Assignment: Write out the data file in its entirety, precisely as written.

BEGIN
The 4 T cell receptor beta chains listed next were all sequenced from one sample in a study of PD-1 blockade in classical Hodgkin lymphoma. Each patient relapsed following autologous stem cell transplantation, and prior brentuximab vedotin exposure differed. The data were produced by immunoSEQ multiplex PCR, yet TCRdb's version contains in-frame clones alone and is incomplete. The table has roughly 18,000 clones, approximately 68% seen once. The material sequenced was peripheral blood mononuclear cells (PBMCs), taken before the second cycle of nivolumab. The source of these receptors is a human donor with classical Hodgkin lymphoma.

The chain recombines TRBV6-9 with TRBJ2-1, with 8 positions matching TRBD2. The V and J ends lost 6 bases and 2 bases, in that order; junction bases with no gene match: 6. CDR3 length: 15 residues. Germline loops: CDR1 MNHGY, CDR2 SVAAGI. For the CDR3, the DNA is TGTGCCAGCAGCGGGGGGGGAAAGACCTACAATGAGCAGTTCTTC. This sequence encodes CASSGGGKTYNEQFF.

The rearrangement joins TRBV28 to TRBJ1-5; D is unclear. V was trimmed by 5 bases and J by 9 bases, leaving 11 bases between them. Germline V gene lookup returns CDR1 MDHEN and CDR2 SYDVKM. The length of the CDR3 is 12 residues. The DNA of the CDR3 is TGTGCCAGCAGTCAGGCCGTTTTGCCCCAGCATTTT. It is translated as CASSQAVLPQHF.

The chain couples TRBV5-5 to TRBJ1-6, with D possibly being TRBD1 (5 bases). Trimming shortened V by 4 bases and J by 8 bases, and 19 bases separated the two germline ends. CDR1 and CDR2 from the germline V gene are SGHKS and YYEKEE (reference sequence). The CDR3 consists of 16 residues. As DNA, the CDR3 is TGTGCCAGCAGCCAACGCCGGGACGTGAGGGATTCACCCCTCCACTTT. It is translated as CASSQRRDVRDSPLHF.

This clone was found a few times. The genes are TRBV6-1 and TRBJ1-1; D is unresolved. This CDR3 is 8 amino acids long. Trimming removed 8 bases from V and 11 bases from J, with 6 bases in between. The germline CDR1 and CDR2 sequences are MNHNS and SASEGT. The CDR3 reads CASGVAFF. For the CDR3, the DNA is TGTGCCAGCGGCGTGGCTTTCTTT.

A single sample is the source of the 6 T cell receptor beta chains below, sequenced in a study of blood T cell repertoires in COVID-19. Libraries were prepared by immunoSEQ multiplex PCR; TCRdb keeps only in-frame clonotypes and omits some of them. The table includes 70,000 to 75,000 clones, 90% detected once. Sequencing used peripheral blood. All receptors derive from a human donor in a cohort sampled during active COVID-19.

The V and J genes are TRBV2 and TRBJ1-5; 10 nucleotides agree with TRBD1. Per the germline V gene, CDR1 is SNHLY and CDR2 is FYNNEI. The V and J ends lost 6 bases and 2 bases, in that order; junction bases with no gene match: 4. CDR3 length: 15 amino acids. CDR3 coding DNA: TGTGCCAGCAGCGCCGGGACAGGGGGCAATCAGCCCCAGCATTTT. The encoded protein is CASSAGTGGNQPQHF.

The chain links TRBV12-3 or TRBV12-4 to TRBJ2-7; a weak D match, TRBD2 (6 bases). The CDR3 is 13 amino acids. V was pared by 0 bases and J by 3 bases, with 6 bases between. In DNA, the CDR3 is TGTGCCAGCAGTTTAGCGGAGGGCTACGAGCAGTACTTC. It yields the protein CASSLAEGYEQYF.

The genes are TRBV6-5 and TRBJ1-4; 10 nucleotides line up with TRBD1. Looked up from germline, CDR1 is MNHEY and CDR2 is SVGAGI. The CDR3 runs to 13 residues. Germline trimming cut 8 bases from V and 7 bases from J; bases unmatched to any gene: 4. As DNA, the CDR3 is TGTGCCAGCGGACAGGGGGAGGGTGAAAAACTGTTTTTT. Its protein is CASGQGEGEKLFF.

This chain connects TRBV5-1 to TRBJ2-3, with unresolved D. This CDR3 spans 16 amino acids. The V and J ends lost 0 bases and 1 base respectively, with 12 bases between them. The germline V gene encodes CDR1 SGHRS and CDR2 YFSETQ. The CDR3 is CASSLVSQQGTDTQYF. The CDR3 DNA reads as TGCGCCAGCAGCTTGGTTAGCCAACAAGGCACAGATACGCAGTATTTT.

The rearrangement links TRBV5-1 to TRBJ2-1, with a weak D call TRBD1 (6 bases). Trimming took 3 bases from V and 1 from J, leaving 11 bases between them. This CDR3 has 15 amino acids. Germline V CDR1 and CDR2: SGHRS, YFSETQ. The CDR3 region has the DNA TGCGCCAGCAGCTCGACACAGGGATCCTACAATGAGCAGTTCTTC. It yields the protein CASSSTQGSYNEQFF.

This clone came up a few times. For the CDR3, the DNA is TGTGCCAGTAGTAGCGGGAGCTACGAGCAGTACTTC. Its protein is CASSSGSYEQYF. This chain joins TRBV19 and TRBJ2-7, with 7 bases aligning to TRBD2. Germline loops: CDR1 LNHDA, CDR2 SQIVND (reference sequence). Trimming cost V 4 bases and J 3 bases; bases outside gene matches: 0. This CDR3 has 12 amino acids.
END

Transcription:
The 4 T cell receptor beta chains listed next were all sequenced from one sample in a study of PD-1 blockade in classical Hodgkin lymphoma. Each patient relapsed following autologous stem cell transplantation, and prior brentuximab vedotin exposure differed. The data were produced by immunoSEQ multiplex PCR, yet TCRdb's version contains in-frame clones alone and is incomplete. The table has roughly 18,000 clones, approximately 68% seen once. The material sequenced was peripheral blood mononuclear cells (PBMCs), taken before the second cycle of nivolumab. The source of these receptors is a human donor with classical Hodgkin lymphoma.

The chain recombines TRBV6-9 with TRBJ2-1, with 8 positions matching TRBD2. The V and J ends lost 6 bases and 2 bases, in that order; junction bases with no gene match: 6. CDR3 length: 15 residues. Germline loops: CDR1 MNHGY, CDR2 SVAAGI. For the CDR3, the DNA is TGTGCCAGCAGCGGGGGGGGAAAGACCTACAATGAGCAGTTCTTC. This sequence encodes CASSGGGKTYNEQFF.

The rearrangement joins TRBV28 to TRBJ1-5; D is unclear. V was trimmed by 5 bases and J by 9 bases, leaving 11 bases between them. Germline V gene lookup returns CDR1 MDHEN and CDR2 SYDVKM. The length of the CDR3 is 12 residues. The DNA of the CDR3 is TGTGCCAGCAGTCAGGCCGTTTTGCCCCAGCATTTT. It is translated as CASSQAVLPQHF.

The chain couples TRBV5-5 to TRBJ1-6, with D possibly being TRBD1 (5 bases). Trimming shortened V by 4 bases and J by 8 bases, and 19 bases separated the two germline ends. CDR1 and CDR2 from the germline V gene are SGHKS and YYEKEE (reference sequence). The CDR3 consists of 16 residues. As DNA, the CDR3 is TGTGCCAGCAGCCAACGCCGGGACGTGAGGGATTCACCCCTCCACTTT. It is translated as CASSQRRDVRDSPLHF.

This clone was found a few times. The genes are TRBV6-1 and TRBJ1-1; D is unresolved. This CDR3 is 8 amino acids long. Trimming removed 8 bases from V and 11 bases from J, with 6 bases in between. The germline CDR1 and CDR2 sequences are MNHNS and SASEGT. The CDR3 reads CASGVAFF. For the CDR3, the DNA is TGTGCCAGCGGCGTGGCTTTCTTT.

A single sample is the source of the 6 T cell receptor beta chains below, sequenced in a study of blood T cell repertoires in COVID-19. Libraries were prepared by immunoSEQ multiplex PCR; TCRdb keeps only in-frame clonotypes and omits some of them. The table includes 70,000 to 75,000 clones, 90% detected once. Sequencing used peripheral blood. All receptors derive from a human donor in a cohort sampled during active COVID-19.

The V and J genes are TRBV2 and TRBJ1-5; 10 nucleotides agree with TRBD1. Per the germline V gene, CDR1 is SNHLY and CDR2 is FYNNEI. The V and J ends lost 6 bases and 2 bases, in that order; junction bases with no gene match: 4. CDR3 length: 15 amino acids. CDR3 coding DNA: TGTGCCAGCAGCGCCGGGACAGGGGGCAATCAGCCCCAGCATTTT. The encoded protein is CASSAGTGGNQPQHF.

The chain links TRBV12-3 or TRBV12-4 to TRBJ2-7; a weak D match, TRBD2 (6 bases). The CDR3 is 13 amino acids. V was pared by 0 bases and J by 3 bases, with 6 bases between. In DNA, the CDR3 is TGTGCCAGCAGTTTAGCGGAGGGCTACGAGCAGTACTTC. It yields the protein CASSLAEGYEQYF.

The genes are TRBV6-5 and TRBJ1-4; 10 nucleotides line up with TRBD1. Looked up from germline, CDR1 is MNHEY and CDR2 is SVGAGI. The CDR3 runs to 13 residues. Germline trimming cut 8 bases from V and 7 bases from J; bases unmatched to any gene: 4. As DNA, the CDR3 is TGTGCCAGCGGACAGGGGGAGGGTGAAAAACTGTTTTTT. Its protein is CASGQGEGEKLFF.

This chain connects TRBV5-1 to TRBJ2-3, with unresolved D. This CDR3 spans 16 amino acids. The V and J ends lost 0 bases and 1 base respectively, with 12 bases between them. The germline V gene encodes CDR1 SGHRS and CDR2 YFSETQ. The CDR3 is CASSLVSQQGTDTQYF. The CDR3 DNA reads as TGCGCCAGCAGCTTGGTTAGCCAACAAGGCACAGATACGCAGTATTTT.

The rearrangement links TRBV5-1 to TRBJ2-1, with a weak D call TRBD1 (6 bases). Trimming took 3 bases from V and 1 from J, leaving 11 bases between them. This CDR3 has 15 amino acids. Germline V CDR1 and CDR2: SGHRS, YFSETQ. The CDR3 region has the DNA TGCGCCAGCAGCTCGACACAGGGATCCTACAATGAGCAGTTCTTC. It yields the protein CASSSTQGSYNEQFF.

This clone came up a few times. For the CDR3, the DNA is TGTGCCAGTAGTAGCGGGAGCTACGAGCAGTACTTC. Its protein is CASSSGSYEQYF. This chain joins TRBV19 and TRBJ2-7, with 7 bases aligning to TRBD2. Germline loops: CDR1 LNHDA, CDR2 SQIVND (reference sequence). Trimming cost V 4 bases and J 3 bases; bases outside gene matches: 0. This CDR3 has 12 amino acids.